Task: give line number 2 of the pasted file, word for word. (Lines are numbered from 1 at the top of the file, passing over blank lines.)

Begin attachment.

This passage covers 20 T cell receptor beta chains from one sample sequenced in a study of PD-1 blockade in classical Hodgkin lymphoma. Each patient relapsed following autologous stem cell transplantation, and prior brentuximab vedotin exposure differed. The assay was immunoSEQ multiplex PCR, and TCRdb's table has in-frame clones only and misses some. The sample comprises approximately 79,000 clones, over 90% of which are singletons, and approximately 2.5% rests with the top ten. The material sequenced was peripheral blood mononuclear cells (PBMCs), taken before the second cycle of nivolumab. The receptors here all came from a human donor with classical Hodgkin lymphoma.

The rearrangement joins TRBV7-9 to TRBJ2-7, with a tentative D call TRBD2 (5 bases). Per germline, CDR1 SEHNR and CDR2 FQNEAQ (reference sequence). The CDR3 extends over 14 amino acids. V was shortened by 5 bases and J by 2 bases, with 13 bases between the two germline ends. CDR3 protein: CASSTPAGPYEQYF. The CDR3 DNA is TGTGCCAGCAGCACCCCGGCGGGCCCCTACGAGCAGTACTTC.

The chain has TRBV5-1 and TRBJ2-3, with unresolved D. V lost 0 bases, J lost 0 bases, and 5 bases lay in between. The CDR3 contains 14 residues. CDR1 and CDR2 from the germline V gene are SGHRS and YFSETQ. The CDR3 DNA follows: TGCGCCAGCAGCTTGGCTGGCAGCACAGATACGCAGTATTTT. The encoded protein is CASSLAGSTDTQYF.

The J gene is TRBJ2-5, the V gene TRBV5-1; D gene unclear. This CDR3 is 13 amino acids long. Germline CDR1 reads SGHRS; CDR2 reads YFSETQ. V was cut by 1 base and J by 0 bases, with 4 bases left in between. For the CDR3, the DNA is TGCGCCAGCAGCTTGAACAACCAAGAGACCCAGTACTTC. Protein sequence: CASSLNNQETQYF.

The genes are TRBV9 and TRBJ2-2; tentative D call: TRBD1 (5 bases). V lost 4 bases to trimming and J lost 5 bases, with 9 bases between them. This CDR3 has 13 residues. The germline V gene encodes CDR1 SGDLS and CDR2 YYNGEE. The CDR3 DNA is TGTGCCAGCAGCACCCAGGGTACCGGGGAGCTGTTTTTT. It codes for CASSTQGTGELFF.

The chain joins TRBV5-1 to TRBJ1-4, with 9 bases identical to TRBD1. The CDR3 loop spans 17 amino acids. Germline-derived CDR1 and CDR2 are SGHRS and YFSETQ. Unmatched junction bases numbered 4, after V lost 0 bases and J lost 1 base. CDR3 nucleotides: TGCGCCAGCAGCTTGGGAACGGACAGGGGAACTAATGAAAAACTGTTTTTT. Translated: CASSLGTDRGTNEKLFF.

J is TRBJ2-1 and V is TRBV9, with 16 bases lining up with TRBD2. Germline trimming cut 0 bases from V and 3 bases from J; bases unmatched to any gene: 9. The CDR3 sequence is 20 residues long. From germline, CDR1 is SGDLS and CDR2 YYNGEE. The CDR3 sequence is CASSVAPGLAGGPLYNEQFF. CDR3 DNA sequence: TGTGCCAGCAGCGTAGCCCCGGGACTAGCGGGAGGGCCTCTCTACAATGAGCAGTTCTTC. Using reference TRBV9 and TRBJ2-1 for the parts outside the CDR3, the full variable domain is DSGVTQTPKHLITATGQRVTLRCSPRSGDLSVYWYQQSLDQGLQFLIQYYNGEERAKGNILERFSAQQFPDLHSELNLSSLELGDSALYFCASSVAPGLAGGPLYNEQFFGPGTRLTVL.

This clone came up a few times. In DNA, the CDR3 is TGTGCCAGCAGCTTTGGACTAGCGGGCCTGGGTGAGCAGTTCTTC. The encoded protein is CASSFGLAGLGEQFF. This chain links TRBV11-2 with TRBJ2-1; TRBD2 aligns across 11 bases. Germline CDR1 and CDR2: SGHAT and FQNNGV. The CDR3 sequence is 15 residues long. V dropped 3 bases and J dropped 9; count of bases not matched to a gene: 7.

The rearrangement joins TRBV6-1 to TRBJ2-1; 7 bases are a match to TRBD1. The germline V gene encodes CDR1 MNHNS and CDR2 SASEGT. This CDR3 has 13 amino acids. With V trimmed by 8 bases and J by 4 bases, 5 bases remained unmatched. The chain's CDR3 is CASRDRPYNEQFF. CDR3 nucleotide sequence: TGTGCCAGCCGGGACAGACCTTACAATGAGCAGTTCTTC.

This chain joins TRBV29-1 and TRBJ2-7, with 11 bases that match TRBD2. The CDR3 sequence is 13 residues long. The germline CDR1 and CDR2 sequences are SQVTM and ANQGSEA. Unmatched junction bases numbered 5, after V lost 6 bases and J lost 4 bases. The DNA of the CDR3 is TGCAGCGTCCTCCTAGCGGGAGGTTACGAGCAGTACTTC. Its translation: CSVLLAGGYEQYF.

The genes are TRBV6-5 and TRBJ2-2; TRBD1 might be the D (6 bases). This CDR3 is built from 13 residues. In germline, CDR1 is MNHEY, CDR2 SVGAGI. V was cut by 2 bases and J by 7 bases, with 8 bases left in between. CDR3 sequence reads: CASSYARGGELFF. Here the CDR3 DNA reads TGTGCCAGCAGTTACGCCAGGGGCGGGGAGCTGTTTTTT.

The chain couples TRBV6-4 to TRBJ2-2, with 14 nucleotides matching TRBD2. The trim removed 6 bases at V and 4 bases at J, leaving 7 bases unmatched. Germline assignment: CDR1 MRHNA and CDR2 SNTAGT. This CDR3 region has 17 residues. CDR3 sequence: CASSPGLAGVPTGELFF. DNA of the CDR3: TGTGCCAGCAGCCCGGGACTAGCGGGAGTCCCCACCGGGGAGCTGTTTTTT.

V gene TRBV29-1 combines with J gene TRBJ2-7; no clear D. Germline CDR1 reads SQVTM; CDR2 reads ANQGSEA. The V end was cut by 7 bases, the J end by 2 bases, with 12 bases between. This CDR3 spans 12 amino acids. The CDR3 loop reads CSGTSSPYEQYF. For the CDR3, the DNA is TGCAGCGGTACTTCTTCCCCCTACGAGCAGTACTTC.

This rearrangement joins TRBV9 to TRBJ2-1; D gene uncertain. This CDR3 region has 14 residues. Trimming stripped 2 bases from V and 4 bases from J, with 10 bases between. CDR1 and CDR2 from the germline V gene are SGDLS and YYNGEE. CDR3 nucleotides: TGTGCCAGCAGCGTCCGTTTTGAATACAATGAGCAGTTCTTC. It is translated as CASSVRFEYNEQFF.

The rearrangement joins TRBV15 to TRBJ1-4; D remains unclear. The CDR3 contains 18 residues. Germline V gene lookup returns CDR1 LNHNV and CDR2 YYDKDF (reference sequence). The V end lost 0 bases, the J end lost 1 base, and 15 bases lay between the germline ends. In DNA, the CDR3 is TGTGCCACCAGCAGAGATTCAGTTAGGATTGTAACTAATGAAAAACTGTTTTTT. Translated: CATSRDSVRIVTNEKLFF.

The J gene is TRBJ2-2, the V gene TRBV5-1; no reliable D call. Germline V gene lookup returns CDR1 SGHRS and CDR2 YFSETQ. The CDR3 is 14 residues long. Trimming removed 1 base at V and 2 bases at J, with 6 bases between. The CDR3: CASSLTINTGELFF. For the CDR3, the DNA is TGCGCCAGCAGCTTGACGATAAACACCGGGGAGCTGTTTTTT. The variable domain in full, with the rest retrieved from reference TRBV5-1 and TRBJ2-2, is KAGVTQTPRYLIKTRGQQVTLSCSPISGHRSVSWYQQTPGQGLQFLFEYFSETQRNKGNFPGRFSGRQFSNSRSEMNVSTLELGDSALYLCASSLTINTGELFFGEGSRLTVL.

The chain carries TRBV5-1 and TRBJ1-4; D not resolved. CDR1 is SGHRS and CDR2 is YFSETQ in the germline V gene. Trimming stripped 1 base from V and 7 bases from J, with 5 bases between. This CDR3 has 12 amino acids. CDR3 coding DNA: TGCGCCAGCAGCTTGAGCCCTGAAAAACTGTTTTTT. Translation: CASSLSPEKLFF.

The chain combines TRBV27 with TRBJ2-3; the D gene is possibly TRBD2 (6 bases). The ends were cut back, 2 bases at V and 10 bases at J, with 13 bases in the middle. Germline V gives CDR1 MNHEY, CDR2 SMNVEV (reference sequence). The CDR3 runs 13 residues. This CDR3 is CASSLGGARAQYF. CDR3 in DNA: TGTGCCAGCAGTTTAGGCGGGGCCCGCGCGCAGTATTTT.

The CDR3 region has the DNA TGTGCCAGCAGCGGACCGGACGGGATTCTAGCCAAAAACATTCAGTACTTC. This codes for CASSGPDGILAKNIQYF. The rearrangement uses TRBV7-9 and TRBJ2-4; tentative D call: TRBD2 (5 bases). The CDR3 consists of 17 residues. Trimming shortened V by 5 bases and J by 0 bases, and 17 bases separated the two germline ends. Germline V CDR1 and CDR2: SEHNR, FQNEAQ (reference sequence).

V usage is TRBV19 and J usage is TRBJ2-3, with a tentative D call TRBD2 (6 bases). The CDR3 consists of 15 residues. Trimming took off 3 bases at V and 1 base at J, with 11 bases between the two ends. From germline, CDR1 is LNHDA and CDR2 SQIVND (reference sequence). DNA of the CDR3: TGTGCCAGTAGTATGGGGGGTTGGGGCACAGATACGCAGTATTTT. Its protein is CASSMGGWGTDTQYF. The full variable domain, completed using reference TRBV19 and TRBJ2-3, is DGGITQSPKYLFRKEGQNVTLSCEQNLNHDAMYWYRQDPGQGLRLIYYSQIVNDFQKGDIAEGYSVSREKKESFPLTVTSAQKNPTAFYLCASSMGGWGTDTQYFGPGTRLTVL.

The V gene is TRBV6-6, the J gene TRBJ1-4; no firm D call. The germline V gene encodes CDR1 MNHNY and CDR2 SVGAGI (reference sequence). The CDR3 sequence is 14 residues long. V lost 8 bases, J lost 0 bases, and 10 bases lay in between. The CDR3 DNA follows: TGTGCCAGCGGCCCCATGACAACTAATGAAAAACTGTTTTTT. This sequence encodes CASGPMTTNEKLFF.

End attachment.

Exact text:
The rearrangement joins TRBV7-9 to TRBJ2-7, with a tentative D call TRBD2 (5 bases). Per germline, CDR1 SEHNR and CDR2 FQNEAQ (reference sequence). The CDR3 extends over 14 amino acids. V was shortened by 5 bases and J by 2 bases, with 13 bases between the two germline ends. CDR3 protein: CASSTPAGPYEQYF. The CDR3 DNA is TGTGCCAGCAGCACCCCGGCGGGCCCCTACGAGCAGTACTTC.